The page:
The Daily Gamecock

Columbia's plants flourish in local greenhouses, gardens

<p>&nbsp;The inside of one of the greenhouses located on the lot. Each greenhouse and tent like structure has a variety of plants ranging from indoor to outdoor natives.</p>

 The inside of one of the greenhouses located on the lot. Each greenhouse and tent like structure has a variety of plants ranging from indoor to outdoor natives.

Mill Creek Greenhouses opened in the spring of 2006 after owner Lori Watson got the inspiration to open her greenhouse to bring plants she said she felt like Columbia lacked compared to other cities.

The front of Mill Creek Greenhouses. Walking through this building filled with plant pots will lead to different greenhouses and tentlike setups, where you can look at a variety of plants.

“I didn’t feel like Columbia had that little plant destination,” Watson said.

Watson’s goal is to sell unique items other places lack, she said. Mill Creek grows annuals, herbs and perennials. It sells shrubs, trees, planters, soil amendments, fertilizers, pine straw, pine bark, garden decor and garden accents.

In the last several years, Mill Creek has also started focusing on its selection of natives. Watson said people travel from other cities to the greenhouse for its selection of natives.

“It’s so neat to be a plant destination, finally, after 15 years,” Watson said.

Mill Creek Greenhouses is decorated with brightly colored murals of flowers painted by staff members. According to Watson, since the pandemic, more people have come to experience it.

One of Mill Creek Greenhouses' "Growing Houses." Only employees have access to it.

“It is a beautiful place to walk around,” Watson said.

Watson said the staff tries its best to keep people positive, and they "want to see people succeed."

“We never want anyone to fail,” Watson said. “We really try to help people.”

Mill Creek Greenhouses is among other plant nurseries offering a natural environment that can bring you a new house plant, hobby or even friend.

Ben Salley, a Columbia native and owner of Simply Citrus Nursery, sells a wide variety of different plants and specializes in citrus trees. Salley has been working with citrus since 2000, and a few years ago, he got the chance to turn his hobby into a full-time job.

“I like citrus. I’ve always had, sort of, a passion for growing,” Salley said.

Among the most popular items he sells, including Meyer lemons and mandarins, is the homemade marmalade made by his wife. Before the coronavirus, they had a tasting area at Soda City.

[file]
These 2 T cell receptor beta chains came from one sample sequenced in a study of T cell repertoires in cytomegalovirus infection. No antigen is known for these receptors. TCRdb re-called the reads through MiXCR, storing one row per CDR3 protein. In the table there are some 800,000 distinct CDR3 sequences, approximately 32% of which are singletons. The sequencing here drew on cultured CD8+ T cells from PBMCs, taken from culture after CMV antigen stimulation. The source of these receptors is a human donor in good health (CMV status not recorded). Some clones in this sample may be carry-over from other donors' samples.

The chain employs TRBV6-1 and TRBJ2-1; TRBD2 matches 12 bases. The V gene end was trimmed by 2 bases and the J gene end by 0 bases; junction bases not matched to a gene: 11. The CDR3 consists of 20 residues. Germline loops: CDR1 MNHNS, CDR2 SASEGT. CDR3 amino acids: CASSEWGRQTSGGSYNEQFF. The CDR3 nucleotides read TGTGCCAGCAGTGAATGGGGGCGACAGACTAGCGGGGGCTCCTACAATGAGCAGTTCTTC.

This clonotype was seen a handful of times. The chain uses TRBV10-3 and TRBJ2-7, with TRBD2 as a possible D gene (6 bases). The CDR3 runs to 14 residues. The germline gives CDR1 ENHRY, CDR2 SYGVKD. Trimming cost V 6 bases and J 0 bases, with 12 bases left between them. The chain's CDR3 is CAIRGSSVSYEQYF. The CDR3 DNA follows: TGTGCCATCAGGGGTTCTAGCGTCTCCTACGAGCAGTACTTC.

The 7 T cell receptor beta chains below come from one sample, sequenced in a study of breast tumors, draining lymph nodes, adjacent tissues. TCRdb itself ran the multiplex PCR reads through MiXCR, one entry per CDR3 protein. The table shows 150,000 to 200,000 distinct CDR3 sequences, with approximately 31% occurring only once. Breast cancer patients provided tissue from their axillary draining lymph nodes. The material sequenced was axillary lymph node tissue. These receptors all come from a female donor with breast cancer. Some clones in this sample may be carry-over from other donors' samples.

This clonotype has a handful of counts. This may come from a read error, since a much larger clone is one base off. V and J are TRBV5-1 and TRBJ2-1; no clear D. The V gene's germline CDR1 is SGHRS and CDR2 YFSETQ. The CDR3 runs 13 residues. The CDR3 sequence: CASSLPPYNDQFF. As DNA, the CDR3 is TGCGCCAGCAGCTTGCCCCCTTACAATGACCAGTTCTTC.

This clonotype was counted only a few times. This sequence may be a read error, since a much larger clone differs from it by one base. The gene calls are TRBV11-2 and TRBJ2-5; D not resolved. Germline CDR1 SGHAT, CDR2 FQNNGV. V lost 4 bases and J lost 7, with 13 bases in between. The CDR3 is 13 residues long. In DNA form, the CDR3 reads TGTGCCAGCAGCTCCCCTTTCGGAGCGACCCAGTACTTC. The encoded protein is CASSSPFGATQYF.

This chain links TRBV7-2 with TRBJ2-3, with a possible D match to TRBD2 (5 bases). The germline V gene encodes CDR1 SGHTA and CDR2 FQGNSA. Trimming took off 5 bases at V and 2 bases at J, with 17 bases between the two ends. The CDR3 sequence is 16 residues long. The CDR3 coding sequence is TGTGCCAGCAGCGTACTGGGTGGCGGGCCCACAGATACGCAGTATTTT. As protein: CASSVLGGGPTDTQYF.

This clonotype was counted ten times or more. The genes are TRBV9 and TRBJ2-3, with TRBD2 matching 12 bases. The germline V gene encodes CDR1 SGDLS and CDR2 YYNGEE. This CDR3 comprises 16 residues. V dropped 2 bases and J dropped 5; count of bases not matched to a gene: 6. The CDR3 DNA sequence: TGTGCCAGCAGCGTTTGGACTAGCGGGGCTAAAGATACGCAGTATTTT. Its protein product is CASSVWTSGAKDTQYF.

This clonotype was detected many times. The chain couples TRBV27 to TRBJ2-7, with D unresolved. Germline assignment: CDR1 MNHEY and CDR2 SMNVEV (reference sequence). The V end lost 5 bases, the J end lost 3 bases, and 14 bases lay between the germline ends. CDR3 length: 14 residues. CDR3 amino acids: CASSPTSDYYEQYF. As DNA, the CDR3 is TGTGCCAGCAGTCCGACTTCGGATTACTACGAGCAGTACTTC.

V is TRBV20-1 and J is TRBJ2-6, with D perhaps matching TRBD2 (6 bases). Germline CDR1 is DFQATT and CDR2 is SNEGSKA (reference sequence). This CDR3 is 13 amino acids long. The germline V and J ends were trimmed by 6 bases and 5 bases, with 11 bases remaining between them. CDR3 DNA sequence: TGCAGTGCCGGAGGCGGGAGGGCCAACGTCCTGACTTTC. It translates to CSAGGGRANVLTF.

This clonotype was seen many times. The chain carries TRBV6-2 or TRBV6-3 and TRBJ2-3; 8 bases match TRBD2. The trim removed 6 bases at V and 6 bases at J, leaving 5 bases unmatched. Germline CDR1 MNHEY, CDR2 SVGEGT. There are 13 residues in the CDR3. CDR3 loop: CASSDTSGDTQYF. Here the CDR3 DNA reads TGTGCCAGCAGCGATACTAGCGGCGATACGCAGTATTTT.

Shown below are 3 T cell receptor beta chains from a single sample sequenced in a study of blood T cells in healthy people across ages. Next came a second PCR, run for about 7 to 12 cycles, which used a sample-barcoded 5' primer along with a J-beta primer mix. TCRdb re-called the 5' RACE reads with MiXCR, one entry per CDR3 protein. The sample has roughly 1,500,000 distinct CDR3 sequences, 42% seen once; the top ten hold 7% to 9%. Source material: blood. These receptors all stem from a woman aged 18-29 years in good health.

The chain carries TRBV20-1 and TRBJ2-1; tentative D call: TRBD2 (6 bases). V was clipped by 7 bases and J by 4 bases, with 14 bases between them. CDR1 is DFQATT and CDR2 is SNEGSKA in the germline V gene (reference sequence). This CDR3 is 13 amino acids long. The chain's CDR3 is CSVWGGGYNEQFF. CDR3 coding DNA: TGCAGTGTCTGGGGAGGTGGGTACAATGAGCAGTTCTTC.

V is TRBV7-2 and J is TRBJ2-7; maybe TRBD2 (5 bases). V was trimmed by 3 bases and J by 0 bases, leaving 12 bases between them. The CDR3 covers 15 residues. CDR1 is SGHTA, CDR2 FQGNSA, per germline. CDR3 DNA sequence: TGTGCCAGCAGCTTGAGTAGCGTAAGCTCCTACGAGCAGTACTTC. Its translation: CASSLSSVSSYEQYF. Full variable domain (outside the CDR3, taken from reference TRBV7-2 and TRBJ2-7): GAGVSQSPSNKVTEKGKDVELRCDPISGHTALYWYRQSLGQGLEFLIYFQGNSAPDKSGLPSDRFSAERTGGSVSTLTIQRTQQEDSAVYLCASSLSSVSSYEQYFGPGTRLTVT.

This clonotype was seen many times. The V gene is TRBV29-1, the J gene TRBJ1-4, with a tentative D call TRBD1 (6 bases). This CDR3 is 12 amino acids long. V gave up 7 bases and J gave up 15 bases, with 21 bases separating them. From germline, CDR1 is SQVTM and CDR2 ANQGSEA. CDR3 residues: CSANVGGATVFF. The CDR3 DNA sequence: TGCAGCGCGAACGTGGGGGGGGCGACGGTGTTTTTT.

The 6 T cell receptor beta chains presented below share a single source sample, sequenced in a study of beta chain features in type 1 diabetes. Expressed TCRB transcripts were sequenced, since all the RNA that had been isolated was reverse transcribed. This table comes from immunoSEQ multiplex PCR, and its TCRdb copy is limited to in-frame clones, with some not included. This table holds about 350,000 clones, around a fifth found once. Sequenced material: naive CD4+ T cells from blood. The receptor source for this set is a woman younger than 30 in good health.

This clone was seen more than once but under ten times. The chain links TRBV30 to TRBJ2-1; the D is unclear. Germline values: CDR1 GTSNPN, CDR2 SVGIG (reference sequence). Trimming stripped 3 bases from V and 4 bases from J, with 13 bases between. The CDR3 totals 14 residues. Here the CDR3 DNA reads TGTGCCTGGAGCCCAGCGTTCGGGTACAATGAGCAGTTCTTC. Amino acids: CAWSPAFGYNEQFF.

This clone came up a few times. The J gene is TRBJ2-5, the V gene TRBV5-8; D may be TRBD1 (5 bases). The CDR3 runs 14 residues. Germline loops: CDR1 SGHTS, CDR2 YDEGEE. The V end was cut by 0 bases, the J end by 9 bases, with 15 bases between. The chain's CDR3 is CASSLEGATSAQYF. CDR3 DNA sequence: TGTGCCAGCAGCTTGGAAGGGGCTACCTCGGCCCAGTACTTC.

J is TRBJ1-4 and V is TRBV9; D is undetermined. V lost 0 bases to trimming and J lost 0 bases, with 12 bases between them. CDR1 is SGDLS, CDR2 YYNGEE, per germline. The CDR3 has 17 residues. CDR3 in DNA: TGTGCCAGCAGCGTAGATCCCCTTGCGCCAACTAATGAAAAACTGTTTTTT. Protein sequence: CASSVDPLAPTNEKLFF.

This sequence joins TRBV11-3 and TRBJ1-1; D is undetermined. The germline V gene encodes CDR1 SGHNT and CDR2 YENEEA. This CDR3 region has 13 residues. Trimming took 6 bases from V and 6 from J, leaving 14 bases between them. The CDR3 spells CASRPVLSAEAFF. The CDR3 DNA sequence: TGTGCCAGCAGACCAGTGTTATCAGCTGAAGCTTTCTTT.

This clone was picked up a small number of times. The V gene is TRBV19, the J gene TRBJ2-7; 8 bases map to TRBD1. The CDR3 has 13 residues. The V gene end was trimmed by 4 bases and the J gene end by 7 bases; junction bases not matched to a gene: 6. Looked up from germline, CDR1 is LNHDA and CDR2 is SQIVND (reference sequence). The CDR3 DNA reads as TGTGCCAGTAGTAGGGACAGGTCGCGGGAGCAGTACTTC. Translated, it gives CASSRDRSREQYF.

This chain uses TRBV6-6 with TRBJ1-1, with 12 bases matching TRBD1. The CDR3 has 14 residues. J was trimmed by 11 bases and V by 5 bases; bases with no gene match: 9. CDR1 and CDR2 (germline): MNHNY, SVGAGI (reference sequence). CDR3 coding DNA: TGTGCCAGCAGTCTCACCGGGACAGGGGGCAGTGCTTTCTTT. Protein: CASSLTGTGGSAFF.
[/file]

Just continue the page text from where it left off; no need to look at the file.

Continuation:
Salley said he wants his customers to effectively grow their own trees and is willing to share all of his knowledge.

“I'm all in on trying to make sure that people are successful,” Salley said.

Newcomers to citrus growing tend to know the basics of citrus, such as the smell and taste, and Salley said he helps them learn how to deal with things such as the local climate and watering.

“The most challenging part is just convincing people that you can grow them [in Columbia],” Salley said.

The Riverbanks Botanical Garden is home to over 70 acres of gardens for visitors to see and "4,200 species of native and exotic plants," according to its website.

“Going to a public garden is a great way to get ideas for your own personal yard,” director of horticulture Andy Cabe said.

Riverbanks has eight different gardens, with themes such as Asian plants or antique roses.

“In the botanical garden, the plants are designed to be the forefront, where at the zoo, the animals are at the forefront and the gardens at the zoo help create the backdrop,” Cabe said.

According to Cabe, the Walled Garden is the most popular.

“It has a lot of plant diversity in there. A lot of unusual plants; plants that people may not recognize,” Cabe said. “It’s a way to showcase a bunch of new and interesting plants."

Cabe said the different gardens are a teaching tool for all ages. The Bog Garden, which contains carnivorous plants, is a good way to teach kids about the ecosystem, in addition to youth programs hosted by the Riverbanks garden education department, he said.

“When you walk into a botanical garden, it can seem overwhelming with all these plants, but we also have a dedicated staff that takes care of it,” Cabe said.


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